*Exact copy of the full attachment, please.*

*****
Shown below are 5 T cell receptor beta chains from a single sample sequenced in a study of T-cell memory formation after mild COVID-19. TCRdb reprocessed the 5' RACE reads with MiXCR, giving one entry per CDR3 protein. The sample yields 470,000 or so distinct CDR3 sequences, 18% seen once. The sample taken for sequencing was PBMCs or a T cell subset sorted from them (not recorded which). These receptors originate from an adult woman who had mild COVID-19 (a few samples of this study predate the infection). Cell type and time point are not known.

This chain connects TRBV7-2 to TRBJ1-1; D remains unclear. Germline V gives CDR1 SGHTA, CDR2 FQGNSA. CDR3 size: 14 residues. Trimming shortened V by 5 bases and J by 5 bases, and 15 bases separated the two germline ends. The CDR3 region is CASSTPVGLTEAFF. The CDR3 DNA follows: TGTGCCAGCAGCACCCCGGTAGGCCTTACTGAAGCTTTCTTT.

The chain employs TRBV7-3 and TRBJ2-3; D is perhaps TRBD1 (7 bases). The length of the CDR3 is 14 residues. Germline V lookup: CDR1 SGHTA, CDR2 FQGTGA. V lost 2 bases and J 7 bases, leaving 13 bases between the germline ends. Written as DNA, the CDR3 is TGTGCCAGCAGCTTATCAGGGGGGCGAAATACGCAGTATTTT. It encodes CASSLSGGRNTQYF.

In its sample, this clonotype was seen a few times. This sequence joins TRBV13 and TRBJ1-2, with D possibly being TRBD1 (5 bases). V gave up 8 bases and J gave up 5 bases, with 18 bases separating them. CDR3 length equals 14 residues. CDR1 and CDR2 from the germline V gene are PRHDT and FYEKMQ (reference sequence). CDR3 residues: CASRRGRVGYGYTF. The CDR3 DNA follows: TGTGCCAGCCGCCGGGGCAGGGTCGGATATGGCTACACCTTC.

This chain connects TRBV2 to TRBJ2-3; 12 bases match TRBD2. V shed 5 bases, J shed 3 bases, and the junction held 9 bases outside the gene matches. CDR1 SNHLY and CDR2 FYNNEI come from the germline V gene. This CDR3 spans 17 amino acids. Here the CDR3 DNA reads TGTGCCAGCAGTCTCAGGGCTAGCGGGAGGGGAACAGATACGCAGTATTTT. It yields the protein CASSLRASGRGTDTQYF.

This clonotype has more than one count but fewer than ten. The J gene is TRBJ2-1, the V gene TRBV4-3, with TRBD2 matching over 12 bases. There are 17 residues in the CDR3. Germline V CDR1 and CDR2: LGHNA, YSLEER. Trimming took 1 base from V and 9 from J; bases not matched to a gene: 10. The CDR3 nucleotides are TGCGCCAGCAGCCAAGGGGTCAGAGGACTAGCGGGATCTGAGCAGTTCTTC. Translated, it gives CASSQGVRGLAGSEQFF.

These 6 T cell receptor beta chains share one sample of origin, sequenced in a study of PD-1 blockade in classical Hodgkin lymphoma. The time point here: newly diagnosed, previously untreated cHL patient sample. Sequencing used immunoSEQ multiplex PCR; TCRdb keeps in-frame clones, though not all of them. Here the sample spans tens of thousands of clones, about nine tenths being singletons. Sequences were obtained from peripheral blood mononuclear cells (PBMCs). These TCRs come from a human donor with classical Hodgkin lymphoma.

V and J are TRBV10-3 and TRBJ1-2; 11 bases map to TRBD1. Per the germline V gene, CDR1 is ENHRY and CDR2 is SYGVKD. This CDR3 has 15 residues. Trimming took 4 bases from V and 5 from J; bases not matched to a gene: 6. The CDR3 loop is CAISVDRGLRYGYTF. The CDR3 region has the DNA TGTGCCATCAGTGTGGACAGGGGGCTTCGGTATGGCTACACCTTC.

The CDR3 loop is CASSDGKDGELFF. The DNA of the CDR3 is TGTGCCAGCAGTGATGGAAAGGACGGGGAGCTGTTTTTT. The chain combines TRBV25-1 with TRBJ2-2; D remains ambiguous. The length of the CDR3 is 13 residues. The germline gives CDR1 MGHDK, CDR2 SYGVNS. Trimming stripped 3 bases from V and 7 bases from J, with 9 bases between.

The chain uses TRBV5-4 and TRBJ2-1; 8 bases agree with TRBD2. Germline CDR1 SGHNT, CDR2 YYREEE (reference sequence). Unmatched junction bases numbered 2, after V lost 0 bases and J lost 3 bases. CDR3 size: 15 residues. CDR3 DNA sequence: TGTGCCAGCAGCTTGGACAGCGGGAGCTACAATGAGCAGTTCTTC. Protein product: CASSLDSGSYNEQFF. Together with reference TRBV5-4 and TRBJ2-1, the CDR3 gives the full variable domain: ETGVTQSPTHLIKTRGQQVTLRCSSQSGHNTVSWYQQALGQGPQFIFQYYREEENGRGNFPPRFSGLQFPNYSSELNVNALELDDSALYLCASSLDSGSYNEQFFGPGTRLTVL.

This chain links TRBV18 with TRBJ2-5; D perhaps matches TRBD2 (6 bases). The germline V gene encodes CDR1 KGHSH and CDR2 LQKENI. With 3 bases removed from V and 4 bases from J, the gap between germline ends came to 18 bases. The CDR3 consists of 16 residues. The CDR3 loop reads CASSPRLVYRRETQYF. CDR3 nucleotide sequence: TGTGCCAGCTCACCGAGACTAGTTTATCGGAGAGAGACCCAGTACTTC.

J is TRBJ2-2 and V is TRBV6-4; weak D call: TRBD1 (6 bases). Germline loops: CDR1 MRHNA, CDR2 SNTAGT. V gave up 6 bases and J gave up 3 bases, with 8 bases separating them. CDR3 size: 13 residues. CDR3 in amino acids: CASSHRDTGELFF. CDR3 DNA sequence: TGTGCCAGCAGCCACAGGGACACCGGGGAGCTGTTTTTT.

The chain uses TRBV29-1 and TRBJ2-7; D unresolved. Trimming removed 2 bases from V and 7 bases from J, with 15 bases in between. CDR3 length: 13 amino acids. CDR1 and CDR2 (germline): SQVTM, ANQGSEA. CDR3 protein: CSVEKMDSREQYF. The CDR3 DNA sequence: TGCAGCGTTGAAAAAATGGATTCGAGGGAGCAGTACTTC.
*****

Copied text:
Shown below are 5 T cell receptor beta chains from a single sample sequenced in a study of T-cell memory formation after mild COVID-19. TCRdb reprocessed the 5' RACE reads with MiXCR, giving one entry per CDR3 protein. The sample yields 470,000 or so distinct CDR3 sequences, 18% seen once. The sample taken for sequencing was PBMCs or a T cell subset sorted from them (not recorded which). These receptors originate from an adult woman who had mild COVID-19 (a few samples of this study predate the infection). Cell type and time point are not known.

This chain connects TRBV7-2 to TRBJ1-1; D remains unclear. Germline V gives CDR1 SGHTA, CDR2 FQGNSA. CDR3 size: 14 residues. Trimming shortened V by 5 bases and J by 5 bases, and 15 bases separated the two germline ends. The CDR3 region is CASSTPVGLTEAFF. The CDR3 DNA follows: TGTGCCAGCAGCACCCCGGTAGGCCTTACTGAAGCTTTCTTT.

The chain employs TRBV7-3 and TRBJ2-3; D is perhaps TRBD1 (7 bases). The length of the CDR3 is 14 residues. Germline V lookup: CDR1 SGHTA, CDR2 FQGTGA. V lost 2 bases and J 7 bases, leaving 13 bases between the germline ends. Written as DNA, the CDR3 is TGTGCCAGCAGCTTATCAGGGGGGCGAAATACGCAGTATTTT. It encodes CASSLSGGRNTQYF.

In its sample, this clonotype was seen a few times. This sequence joins TRBV13 and TRBJ1-2, with D possibly being TRBD1 (5 bases). V gave up 8 bases and J gave up 5 bases, with 18 bases separating them. CDR3 length equals 14 residues. CDR1 and CDR2 from the germline V gene are PRHDT and FYEKMQ (reference sequence). CDR3 residues: CASRRGRVGYGYTF. The CDR3 DNA follows: TGTGCCAGCCGCCGGGGCAGGGTCGGATATGGCTACACCTTC.

This chain connects TRBV2 to TRBJ2-3; 12 bases match TRBD2. V shed 5 bases, J shed 3 bases, and the junction held 9 bases outside the gene matches. CDR1 SNHLY and CDR2 FYNNEI come from the germline V gene. This CDR3 spans 17 amino acids. Here the CDR3 DNA reads TGTGCCAGCAGTCTCAGGGCTAGCGGGAGGGGAACAGATACGCAGTATTTT. It yields the protein CASSLRASGRGTDTQYF.

This clonotype has more than one count but fewer than ten. The J gene is TRBJ2-1, the V gene TRBV4-3, with TRBD2 matching over 12 bases. There are 17 residues in the CDR3. Germline V CDR1 and CDR2: LGHNA, YSLEER. Trimming took 1 base from V and 9 from J; bases not matched to a gene: 10. The CDR3 nucleotides are TGCGCCAGCAGCCAAGGGGTCAGAGGACTAGCGGGATCTGAGCAGTTCTTC. Translated, it gives CASSQGVRGLAGSEQFF.

These 6 T cell receptor beta chains share one sample of origin, sequenced in a study of PD-1 blockade in classical Hodgkin lymphoma. The time point here: newly diagnosed, previously untreated cHL patient sample. Sequencing used immunoSEQ multiplex PCR; TCRdb keeps in-frame clones, though not all of them. Here the sample spans tens of thousands of clones, about nine tenths being singletons. Sequences were obtained from peripheral blood mononuclear cells (PBMCs). These TCRs come from a human donor with classical Hodgkin lymphoma.

V and J are TRBV10-3 and TRBJ1-2; 11 bases map to TRBD1. Per the germline V gene, CDR1 is ENHRY and CDR2 is SYGVKD. This CDR3 has 15 residues. Trimming took 4 bases from V and 5 from J; bases not matched to a gene: 6. The CDR3 loop is CAISVDRGLRYGYTF. The CDR3 region has the DNA TGTGCCATCAGTGTGGACAGGGGGCTTCGGTATGGCTACACCTTC.

The CDR3 loop is CASSDGKDGELFF. The DNA of the CDR3 is TGTGCCAGCAGTGATGGAAAGGACGGGGAGCTGTTTTTT. The chain combines TRBV25-1 with TRBJ2-2; D remains ambiguous. The length of the CDR3 is 13 residues. The germline gives CDR1 MGHDK, CDR2 SYGVNS. Trimming stripped 3 bases from V and 7 bases from J, with 9 bases between.

The chain uses TRBV5-4 and TRBJ2-1; 8 bases agree with TRBD2. Germline CDR1 SGHNT, CDR2 YYREEE (reference sequence). Unmatched junction bases numbered 2, after V lost 0 bases and J lost 3 bases. CDR3 size: 15 residues. CDR3 DNA sequence: TGTGCCAGCAGCTTGGACAGCGGGAGCTACAATGAGCAGTTCTTC. Protein product: CASSLDSGSYNEQFF. Together with reference TRBV5-4 and TRBJ2-1, the CDR3 gives the full variable domain: ETGVTQSPTHLIKTRGQQVTLRCSSQSGHNTVSWYQQALGQGPQFIFQYYREEENGRGNFPPRFSGLQFPNYSSELNVNALELDDSALYLCASSLDSGSYNEQFFGPGTRLTVL.

This chain links TRBV18 with TRBJ2-5; D perhaps matches TRBD2 (6 bases). The germline V gene encodes CDR1 KGHSH and CDR2 LQKENI. With 3 bases removed from V and 4 bases from J, the gap between germline ends came to 18 bases. The CDR3 consists of 16 residues. The CDR3 loop reads CASSPRLVYRRETQYF. CDR3 nucleotide sequence: TGTGCCAGCTCACCGAGACTAGTTTATCGGAGAGAGACCCAGTACTTC.

J is TRBJ2-2 and V is TRBV6-4; weak D call: TRBD1 (6 bases). Germline loops: CDR1 MRHNA, CDR2 SNTAGT. V gave up 6 bases and J gave up 3 bases, with 8 bases separating them. CDR3 size: 13 residues. CDR3 in amino acids: CASSHRDTGELFF. CDR3 DNA sequence: TGTGCCAGCAGCCACAGGGACACCGGGGAGCTGTTTTTT.

The chain uses TRBV29-1 and TRBJ2-7; D unresolved. Trimming removed 2 bases from V and 7 bases from J, with 15 bases in between. CDR3 length: 13 amino acids. CDR1 and CDR2 (germline): SQVTM, ANQGSEA. CDR3 protein: CSVEKMDSREQYF. The CDR3 DNA sequence: TGCAGCGTTGAAAAAATGGATTCGAGGGAGCAGTACTTC.